BROADBAND internet wholesaler Liquid Telecom (Liquid) has since 2010 spent more than US$80 million towards in establishing its fibre optic cable network in Zimbabwe, MD Wellington Makamure said.
Makamure told businessdigest on Wednesday at the company’s breakfast meeting more investments will be made going forward to improve connectivity while maintaining a competitive edge.
“The initial capital was more than US$80 million since we started in 2010 and that was actually for the bigger route project; that is the cable from Bulawayo to Beitbridge to Chirundu and other major towns and cities,” Makamure said.
He said the company also plans to increase data capacity on its network in Zimbabwe from the current 10 gigabytes (G) to 30G by September this year.
“The cost of upgrading to 30G is not much because the hardware, such as high stocks of fibre, is already there. We already have the infrastructure in place. It is just a matter of upgrading the software,” he said.
Makamure added the increase in capacity would see the cost of broadband reducing gradually. Currently, Liquid has a fibre optic cable footprint of 2 700 km in Zimbabwe, with Harare, Bulawayo, Victoria Falls and Mutare rings together with direct customer links accounting for a combined coverage of 1 600km.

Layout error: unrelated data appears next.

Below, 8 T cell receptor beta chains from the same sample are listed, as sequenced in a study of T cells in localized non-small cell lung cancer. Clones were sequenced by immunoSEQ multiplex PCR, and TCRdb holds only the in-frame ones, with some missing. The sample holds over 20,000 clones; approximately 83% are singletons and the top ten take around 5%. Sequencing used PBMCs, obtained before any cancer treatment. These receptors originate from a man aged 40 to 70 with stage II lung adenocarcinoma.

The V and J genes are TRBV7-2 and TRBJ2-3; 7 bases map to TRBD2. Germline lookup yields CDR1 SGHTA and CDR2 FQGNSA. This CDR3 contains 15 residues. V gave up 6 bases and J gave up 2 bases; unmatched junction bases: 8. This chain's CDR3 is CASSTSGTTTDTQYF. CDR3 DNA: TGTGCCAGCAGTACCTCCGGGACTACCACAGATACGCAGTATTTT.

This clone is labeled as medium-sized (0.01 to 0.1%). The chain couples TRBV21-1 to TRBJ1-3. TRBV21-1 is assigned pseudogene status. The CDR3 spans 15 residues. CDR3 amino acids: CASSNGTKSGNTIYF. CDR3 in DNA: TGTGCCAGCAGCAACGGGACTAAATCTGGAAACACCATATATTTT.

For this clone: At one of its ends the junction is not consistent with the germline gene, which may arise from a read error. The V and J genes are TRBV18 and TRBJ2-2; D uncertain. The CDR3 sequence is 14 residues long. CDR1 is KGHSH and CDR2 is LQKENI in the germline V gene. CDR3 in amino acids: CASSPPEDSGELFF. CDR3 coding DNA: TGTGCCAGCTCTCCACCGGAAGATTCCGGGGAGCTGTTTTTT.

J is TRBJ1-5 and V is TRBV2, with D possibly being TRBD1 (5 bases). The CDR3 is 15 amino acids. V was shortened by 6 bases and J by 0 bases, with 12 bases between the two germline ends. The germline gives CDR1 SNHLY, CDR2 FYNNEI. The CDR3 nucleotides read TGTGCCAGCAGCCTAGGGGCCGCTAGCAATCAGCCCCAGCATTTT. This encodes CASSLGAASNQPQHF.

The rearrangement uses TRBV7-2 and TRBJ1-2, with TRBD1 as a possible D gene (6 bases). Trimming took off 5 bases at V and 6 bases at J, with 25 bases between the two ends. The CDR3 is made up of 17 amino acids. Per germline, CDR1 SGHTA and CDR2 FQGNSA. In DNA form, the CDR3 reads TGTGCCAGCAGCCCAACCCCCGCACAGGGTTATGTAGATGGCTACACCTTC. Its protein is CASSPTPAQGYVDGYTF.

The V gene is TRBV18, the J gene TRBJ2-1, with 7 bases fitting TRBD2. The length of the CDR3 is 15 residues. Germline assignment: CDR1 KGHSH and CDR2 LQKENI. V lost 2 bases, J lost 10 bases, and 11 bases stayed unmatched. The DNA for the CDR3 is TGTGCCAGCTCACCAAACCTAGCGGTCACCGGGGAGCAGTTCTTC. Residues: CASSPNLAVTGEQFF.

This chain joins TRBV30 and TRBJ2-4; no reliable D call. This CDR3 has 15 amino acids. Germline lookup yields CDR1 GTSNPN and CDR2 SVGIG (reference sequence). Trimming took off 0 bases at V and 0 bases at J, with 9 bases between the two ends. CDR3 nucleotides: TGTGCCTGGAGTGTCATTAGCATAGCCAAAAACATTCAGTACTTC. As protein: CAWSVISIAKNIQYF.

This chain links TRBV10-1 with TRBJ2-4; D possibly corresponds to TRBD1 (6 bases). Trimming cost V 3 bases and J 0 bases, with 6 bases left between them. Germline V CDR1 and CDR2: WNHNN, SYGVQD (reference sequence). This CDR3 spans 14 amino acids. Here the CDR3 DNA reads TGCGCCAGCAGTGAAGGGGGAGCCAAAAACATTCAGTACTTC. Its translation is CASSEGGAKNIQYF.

Makamure said Liquid has three transnational links which include two connections through Beitbridge and five international links.
The linkages have enabled Liquid to offer Internet broadband, Wimax, voice over Internet Protocol, gigabit passive optical network technology which is a service aimed at connecting households on the fibre network under the company’s fibre to home initiative (ftth).
Liquid’s ftth initiative, which it says is a first in the country, is targeting low density areas. Already connections have been completed in Borrowdale Brooke and they have now moved to the rest of Borrowdale, Milton Park, Belgravia, Kensington, Avondale, parts of the central business district and the Avenues area.
“What we are doing is to really start on the high-end market with home connections and see if we can recover our costs as fast as we can and then move to the high density areas through hotspots and then we move to wherever else possible,” Makamure said.
“We already have fibre optic cable rings running along major roads in the high density residential suburbs in Chitungwiza, Budiriro and Warren Park.”